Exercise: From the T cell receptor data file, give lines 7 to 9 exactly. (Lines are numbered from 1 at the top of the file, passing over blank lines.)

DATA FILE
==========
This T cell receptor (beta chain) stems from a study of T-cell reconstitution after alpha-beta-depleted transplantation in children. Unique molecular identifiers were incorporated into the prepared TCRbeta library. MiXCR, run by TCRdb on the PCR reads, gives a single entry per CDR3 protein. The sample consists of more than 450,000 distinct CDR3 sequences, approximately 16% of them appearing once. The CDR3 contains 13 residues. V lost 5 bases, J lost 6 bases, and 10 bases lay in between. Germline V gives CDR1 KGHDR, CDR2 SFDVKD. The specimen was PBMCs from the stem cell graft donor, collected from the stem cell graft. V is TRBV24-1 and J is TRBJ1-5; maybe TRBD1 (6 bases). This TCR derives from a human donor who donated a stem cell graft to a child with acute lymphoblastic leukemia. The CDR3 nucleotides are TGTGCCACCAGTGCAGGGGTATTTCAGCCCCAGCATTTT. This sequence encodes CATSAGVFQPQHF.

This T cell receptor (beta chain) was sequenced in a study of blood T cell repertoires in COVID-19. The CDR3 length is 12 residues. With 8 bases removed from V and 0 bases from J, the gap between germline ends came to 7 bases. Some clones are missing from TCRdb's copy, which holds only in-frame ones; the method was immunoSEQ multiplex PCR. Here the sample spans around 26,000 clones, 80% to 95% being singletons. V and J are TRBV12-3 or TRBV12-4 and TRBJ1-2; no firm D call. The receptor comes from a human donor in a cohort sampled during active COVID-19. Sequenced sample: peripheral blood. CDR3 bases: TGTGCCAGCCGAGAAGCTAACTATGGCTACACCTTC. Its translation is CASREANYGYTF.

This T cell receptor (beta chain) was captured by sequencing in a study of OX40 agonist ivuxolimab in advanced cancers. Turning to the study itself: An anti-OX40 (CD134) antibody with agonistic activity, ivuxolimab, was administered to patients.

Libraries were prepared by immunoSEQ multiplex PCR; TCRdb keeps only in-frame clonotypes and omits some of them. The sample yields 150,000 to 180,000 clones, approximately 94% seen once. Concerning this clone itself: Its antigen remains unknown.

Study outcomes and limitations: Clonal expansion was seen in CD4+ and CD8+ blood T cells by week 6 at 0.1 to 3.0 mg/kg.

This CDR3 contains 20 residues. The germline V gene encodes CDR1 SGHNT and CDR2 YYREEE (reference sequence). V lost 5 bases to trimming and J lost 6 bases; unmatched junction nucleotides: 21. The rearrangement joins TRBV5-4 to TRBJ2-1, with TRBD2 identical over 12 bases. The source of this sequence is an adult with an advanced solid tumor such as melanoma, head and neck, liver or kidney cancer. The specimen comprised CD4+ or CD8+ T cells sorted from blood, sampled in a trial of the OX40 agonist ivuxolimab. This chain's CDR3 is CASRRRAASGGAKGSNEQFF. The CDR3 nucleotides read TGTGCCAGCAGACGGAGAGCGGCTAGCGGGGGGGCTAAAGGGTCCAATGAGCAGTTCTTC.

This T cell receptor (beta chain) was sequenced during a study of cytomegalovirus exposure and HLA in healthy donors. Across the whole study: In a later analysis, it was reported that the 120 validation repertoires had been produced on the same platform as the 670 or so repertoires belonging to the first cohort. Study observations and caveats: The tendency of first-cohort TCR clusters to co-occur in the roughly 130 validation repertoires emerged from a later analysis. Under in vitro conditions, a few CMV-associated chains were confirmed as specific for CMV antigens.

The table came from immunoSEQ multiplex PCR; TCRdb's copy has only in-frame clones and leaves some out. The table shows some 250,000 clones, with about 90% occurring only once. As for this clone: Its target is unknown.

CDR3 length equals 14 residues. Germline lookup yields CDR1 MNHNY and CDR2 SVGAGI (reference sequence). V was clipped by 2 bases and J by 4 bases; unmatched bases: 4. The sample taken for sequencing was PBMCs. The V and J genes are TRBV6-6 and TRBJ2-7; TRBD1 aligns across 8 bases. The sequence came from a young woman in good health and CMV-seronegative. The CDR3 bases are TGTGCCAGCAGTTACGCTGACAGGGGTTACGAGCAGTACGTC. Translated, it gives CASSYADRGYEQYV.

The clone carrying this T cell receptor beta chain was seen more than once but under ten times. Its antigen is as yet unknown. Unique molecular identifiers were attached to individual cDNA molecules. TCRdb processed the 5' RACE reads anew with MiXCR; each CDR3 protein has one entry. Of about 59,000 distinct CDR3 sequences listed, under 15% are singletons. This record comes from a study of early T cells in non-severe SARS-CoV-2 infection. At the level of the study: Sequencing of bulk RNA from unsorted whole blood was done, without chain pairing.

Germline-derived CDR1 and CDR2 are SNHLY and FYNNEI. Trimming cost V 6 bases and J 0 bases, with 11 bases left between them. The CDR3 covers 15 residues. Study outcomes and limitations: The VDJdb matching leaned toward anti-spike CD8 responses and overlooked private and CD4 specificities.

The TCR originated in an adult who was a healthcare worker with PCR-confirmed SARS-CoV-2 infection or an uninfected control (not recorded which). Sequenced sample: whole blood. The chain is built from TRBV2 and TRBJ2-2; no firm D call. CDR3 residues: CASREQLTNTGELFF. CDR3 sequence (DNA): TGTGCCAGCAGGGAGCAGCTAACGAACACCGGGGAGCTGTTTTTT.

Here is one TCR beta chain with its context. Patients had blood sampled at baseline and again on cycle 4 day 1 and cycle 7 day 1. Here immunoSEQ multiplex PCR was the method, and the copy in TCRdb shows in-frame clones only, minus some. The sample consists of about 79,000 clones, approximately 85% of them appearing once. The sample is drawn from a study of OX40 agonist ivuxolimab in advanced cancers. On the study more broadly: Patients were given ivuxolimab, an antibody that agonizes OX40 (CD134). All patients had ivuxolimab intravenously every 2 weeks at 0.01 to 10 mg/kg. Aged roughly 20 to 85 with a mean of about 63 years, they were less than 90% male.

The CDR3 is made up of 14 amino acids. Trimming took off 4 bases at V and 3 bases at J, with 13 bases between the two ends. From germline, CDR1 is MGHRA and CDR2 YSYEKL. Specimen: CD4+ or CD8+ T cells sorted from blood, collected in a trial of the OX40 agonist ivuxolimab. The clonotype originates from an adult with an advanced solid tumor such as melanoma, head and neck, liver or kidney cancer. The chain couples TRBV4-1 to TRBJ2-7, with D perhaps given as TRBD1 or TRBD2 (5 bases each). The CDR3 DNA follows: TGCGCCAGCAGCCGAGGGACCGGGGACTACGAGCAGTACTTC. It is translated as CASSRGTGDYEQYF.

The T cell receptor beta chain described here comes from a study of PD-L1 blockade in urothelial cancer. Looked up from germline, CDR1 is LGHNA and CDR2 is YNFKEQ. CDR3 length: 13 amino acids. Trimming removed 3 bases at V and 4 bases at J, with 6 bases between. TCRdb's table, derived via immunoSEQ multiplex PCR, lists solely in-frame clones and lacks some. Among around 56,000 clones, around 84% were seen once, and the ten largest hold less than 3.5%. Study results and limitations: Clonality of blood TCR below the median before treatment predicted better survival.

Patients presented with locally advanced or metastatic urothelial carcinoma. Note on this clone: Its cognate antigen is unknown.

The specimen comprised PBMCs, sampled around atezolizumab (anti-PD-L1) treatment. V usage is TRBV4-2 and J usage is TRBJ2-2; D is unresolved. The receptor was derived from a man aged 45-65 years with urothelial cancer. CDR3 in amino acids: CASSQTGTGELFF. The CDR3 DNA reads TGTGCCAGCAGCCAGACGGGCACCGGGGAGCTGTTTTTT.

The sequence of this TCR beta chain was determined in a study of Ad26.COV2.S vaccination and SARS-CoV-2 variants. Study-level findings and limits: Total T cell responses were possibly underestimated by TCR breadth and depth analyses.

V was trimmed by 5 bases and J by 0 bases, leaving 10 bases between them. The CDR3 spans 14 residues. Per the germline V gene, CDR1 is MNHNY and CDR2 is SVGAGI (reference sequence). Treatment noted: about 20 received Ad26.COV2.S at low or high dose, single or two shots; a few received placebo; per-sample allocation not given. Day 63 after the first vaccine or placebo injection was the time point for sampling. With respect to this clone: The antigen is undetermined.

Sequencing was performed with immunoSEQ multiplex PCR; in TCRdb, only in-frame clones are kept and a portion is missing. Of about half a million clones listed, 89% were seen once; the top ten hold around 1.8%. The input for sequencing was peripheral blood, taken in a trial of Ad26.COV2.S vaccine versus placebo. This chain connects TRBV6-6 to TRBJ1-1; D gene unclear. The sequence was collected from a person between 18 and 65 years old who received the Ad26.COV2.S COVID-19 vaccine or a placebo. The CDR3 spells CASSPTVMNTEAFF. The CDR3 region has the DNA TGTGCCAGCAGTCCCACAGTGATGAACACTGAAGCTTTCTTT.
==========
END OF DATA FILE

This T cell receptor (beta chain) was sequenced during a study of cytomegalovirus exposure and HLA in healthy donors. Across the whole study: In a later analysis, it was reported that the 120 validation repertoires had been produced on the same platform as the 670 or so repertoires belonging to the first cohort. Study observations and caveats: The tendency of first-cohort TCR clusters to co-occur in the roughly 130 validation repertoires emerged from a later analysis. Under in vitro conditions, a few CMV-associated chains were confirmed as specific for CMV antigens.

The table came from immunoSEQ multiplex PCR; TCRdb's copy has only in-frame clones and leaves some out. The table shows some 250,000 clones, with about 90% occurring only once. As for this clone: Its target is unknown.

CDR3 length equals 14 residues. Germline lookup yields CDR1 MNHNY and CDR2 SVGAGI (reference sequence). V was clipped by 2 bases and J by 4 bases; unmatched bases: 4. The sample taken for sequencing was PBMCs. The V and J genes are TRBV6-6 and TRBJ2-7; TRBD1 aligns across 8 bases. The sequence came from a young woman in good health and CMV-seronegative. The CDR3 bases are TGTGCCAGCAGTTACGCTGACAGGGGTTACGAGCAGTACGTC. Translated, it gives CASSYADRGYEQYV.